Adult sex in tunisia

Ben Gharbia told Agence France-Presse that authorities could still perform anal tests on men suspected of being gay, but "these exams can no longer be imposed by force, physical or moral, or without the consent of the person concerned".Additionally, he said that Tunisia was "committed to protecting the sexual minority from any form of stigmatization, discrimination and violence", adding that "civil society must first be prepared" for such change in a Muslim country.Human Rights Minister Samir Dilou with the encouragement of popular TV celebrity host Samir Wafi have called for the magazine to be denied the right of free speech and expression and stating that being LGBT is a sickness not a human right.He was asked about Gayday magazine on a talk show, the Tunisian Minister for Human Rights, who is a member of the Islamic Ennahdha Party, said even freedom of expression has limits.After all, he explains, the Minister did not explicitly refer to homosexuals as sick.Fadi Krouj is the editor-in-chief and creator of Gayday Magazine, an e-magazine that's been addressing LGBT issues with a focus on the Maghreb region.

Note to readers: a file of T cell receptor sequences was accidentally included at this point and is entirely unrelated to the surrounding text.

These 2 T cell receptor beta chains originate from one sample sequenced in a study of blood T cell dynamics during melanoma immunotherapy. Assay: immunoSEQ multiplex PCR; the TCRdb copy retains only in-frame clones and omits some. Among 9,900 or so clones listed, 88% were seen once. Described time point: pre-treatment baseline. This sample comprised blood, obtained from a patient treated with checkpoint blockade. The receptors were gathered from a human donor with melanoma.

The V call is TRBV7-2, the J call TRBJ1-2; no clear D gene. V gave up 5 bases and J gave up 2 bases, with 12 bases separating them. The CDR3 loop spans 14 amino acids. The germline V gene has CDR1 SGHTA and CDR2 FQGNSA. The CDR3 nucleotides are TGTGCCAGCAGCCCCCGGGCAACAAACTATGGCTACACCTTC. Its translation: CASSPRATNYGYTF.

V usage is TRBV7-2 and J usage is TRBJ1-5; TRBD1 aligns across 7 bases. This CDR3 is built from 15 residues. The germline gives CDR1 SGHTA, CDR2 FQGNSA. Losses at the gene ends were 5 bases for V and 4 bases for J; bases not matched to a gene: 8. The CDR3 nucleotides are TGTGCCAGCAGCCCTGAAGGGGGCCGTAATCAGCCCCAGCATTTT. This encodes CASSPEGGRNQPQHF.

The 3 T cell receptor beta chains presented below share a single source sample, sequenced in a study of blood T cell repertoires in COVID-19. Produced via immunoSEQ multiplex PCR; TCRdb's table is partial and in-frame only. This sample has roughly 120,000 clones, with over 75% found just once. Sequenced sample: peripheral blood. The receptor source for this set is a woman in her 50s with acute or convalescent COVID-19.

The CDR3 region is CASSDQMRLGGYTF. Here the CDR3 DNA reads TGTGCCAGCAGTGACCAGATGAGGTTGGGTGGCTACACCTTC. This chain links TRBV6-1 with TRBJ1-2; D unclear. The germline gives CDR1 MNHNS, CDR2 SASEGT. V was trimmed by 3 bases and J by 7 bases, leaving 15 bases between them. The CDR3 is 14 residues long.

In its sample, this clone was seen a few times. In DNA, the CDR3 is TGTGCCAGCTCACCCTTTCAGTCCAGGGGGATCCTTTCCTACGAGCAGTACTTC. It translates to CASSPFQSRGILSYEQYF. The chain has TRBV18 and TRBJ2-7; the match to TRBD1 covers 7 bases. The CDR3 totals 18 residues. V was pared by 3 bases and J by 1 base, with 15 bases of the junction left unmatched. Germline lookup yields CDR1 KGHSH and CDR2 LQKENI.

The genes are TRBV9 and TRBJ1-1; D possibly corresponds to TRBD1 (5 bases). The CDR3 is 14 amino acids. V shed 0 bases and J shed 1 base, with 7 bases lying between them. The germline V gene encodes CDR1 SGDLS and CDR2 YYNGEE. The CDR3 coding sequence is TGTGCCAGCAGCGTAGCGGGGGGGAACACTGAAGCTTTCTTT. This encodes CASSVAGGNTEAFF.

In September 2017, Minister Mehdi Ben Ghardia agreed to stop forced anal tests as proof of homosexuality.Cross-dressing is not expressly illegal, although transgender people, along with gay people, are often accused of violating Article 226 of the national penal code which outlaws "outrages against public decency".In June 2012, Human Rights Minister Samir Dilou rejected the recommendation of the United Nations Human Rights Committee for Tunisia to decriminalize same-sex sexual acts, stating that the concept of "sexual orientation is specific to the West" and is overridden by Tunisian law, which "clearly describes Tunisia as an Arab Muslim country".Both male and female same-sex sexual activity is illegal, and there is only one official organised LGBT rights group, "Association Shams".In 2008, the government of Tunisia was one of the co-sponsors opposing statement the 2008 General Assembly resolution and declaration calling for the decriminalization of same-sex sexual intercourse worldwide.In response, Amanullah De Sondy, Assistant Professor of Islamic Studies at the University of Miami said, "It appears that the minister is stating that Article 230 is about upholding Islam yet it is a French Colonial law that was imposed on Tunisia in 1913 and has nothing to do with Islam or Tunisian Arab traditions." In 2014, a campaign was launched on Facebook to repeal the criminal laws used against LGBT people in Tunisia.A representative of this campaign expressed an interest to create a registered group in Tunisia to campaign for these legal reforms.Commenting on the International Day Against Homophobia, Transphobia and Biphobia in 2012, Fadi said: "The Tunisian LGBT community in Tunisia has started to mobilize and discretely form its support-base.Reactions to the thus far mainly online activism were met with radical, homophobic statements from the current Minister of Human Rights, Samir Dilou.In March 2011, Tunisia's first online magazine for the country's LGBT community, Gayday Magazine, was launched.Running stories and interviews related to the country's community, the publications covers consisted on English and French titles.

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